UA Civil Engineering Students Take Their Designs from Concept to California
By Steve Delgado and Aaron Maciosek - April 9, 2012, 3:22 pm
Students from the University of Arizona chapter of the Society of Civil Engineers recently competed in the annual Pacific Southwest Conference of Student Organizations of the American Society of Civil Engineers, taking no disqualifications while placing second in overall bridge design.
The PSWC 2012 at the Cal Poly campus in Pomona, Calif., is sponsored by the national ASCE and is an annual meet bringing together civil engineering programs throughout Southern California, Southern Nevada, Hawaii and Arizona. The event is fully student-run and gives civil engineering students the opportunity to develop leadership skills and apply classroom concepts by competing in events like the concrete canoe and steel bridge competitions. This year's event hosted 18 regional engineering schools.
Concrete canoe stress The concrete canoe representing the UA, dubbed "The Black Widow," was over 20 feet long and nearly 3 feet at its widest point.
The boat was cast using lightweight concrete engineered by students to be less dense than water, but strong enough to withstand the rigors of carrying up to four people for racing. The final UA engineering concrete canoe weighs 270 pounds.
The Black Widow was also reinforced using a steel wire pre-stressing system, a method not utilized in previous years, said UA civil engineering senior Peter Strunk. "Concrete is typically around ten times stronger in compression than it is in tension," Strunk said. "To prevent the thin walls of the canoe from cracking, the concrete was placed around 10 steel wires that were tensioned at 250 pounds each… when the concrete cured, the tension on the wires was released, and the wires pulled the sections of the canoe into compression." This prevented tension zones from being created in the walls of the canoe, and prevented cracks from appearing in the concrete, he said.
The Black Widow, captained by Strunk, was judged on aesthetics, racing ability and accompanying oral presentation and technical paper. The canoe earned 7th place in PSWC overall standings.
Optimized steel bridge takes second in design Attendees of the Science City section in this year's Tucson Festival of Books in March got a sneak peek at the steel bridge just days before the students, led by UA civil engineering senior Aaron Maciosek, trailered the structure and drove it to California to compete in the PSWC.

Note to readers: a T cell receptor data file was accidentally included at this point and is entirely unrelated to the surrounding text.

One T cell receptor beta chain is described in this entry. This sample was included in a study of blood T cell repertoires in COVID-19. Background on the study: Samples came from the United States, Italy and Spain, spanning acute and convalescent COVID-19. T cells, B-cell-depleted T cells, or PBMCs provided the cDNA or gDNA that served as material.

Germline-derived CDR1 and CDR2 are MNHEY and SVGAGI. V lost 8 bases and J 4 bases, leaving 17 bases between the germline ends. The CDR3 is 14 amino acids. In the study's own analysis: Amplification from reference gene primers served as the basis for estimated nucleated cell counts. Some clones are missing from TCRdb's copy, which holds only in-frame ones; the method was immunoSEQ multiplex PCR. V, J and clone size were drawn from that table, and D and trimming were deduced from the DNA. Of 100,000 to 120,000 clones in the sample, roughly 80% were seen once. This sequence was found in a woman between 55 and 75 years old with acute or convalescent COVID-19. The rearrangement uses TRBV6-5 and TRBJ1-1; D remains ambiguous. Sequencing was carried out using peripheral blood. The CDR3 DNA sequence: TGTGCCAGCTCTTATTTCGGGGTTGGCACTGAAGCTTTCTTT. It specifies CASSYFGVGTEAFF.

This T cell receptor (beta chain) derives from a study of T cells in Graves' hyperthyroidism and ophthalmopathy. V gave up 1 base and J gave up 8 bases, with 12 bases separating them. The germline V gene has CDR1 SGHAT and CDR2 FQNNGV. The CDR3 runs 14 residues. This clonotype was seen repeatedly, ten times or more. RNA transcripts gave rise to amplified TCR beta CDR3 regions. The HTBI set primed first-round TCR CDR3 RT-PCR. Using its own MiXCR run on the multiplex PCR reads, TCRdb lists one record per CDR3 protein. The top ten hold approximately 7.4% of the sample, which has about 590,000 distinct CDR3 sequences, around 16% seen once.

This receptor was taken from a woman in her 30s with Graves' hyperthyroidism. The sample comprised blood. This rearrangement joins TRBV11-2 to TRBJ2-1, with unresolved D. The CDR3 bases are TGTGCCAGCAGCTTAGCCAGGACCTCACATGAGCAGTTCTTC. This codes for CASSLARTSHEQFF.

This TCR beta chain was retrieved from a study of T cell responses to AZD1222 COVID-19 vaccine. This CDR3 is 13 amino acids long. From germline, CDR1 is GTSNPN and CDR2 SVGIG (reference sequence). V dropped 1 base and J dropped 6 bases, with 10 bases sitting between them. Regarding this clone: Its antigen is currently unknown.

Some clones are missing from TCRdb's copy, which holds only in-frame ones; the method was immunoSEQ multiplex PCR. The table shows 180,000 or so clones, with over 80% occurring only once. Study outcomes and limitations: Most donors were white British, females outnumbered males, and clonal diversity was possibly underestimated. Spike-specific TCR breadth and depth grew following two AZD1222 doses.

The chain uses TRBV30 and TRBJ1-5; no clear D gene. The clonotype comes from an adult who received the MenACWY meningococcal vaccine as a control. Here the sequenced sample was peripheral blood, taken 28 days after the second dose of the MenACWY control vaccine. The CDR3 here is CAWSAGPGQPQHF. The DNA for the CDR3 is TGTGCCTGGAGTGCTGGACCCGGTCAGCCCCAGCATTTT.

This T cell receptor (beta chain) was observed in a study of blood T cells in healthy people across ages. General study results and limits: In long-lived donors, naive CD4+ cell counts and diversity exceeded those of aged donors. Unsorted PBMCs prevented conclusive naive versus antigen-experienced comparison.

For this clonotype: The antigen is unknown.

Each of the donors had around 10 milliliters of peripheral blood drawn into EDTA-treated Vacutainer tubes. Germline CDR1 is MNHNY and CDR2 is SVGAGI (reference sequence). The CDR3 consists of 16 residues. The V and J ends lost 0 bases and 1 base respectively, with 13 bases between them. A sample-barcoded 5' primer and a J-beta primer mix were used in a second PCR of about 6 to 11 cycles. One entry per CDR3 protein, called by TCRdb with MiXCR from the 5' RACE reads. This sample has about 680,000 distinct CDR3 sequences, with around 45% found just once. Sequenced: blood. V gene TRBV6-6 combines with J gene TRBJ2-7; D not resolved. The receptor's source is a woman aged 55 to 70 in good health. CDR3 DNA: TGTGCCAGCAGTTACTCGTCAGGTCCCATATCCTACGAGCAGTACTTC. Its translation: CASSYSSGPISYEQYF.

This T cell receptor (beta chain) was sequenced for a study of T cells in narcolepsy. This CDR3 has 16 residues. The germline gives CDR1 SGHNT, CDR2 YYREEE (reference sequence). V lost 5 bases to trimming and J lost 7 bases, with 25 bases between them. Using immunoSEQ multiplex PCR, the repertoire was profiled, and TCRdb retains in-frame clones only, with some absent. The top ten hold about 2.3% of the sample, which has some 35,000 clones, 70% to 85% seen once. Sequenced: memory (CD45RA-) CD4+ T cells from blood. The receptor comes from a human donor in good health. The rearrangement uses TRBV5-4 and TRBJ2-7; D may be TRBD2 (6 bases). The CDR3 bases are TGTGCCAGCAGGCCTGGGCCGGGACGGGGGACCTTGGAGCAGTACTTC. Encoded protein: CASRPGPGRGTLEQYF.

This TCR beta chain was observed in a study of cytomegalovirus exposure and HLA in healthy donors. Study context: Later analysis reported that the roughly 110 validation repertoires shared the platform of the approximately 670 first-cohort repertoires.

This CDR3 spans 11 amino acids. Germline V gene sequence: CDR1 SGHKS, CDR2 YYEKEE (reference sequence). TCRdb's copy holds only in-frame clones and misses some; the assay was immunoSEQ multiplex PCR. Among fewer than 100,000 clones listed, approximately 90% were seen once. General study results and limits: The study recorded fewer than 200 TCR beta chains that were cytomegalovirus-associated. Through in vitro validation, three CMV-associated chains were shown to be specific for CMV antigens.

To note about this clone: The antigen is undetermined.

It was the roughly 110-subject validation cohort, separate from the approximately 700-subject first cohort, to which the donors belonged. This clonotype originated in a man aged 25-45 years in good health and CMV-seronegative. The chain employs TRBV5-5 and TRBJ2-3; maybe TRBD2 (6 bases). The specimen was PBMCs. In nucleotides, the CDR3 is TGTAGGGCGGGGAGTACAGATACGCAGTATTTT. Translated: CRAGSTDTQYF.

To compete, the steel bridge had to fit within several dimensional requirements, and still be as structurally efficient as possible, Maciosek said. "The shape of the bridge and the sizes of the bridge members were optimized to reduce weight wherever possible, without sacrificing the strength of the bridge," he said.
In addition to structural soundness, a large majority of the bridge competition involved timed construction, which influenced design considerations to keep the total number of pieces and connections as low as possible. The final steel bridge design measured 23 feet long, 5 feet tall, and 4 1/2 feet wide.
The final version of the steel bridge was composed of 146 pieces, totaling approximately 375 pounds. In competition, UA civil engineering students were able to build it in less than 40 minutes. During the load portion of the competition, the bridge held 1,450 pounds and only deflected (moved) ¼ inch, earning second place in overall design and aesthetics.
Industry sponsors for the UA concrete canoe include Sun Mechanical, Saint-Gobain Adfors, APWA-SA, Beyond Cabinets, Cemex, Ciccone Design, MJI Company, Burgess, Rapidset, Anderson Painting Company, Southwest Construction Supply, Grace Construction Products, M3 Engineering and Technology, and Freeport-McMoran Copper and Gold Inc.
Sponsors providing support for the steel bridge include M3 Engineering and Technology, CAID Industries, Anderson Painting Company, Fastenal, TMM Precision/The Metal Man, and Weldrite Welding Repair.
You can view a photojournal of the competition by clicking on the slideshow above or the link here.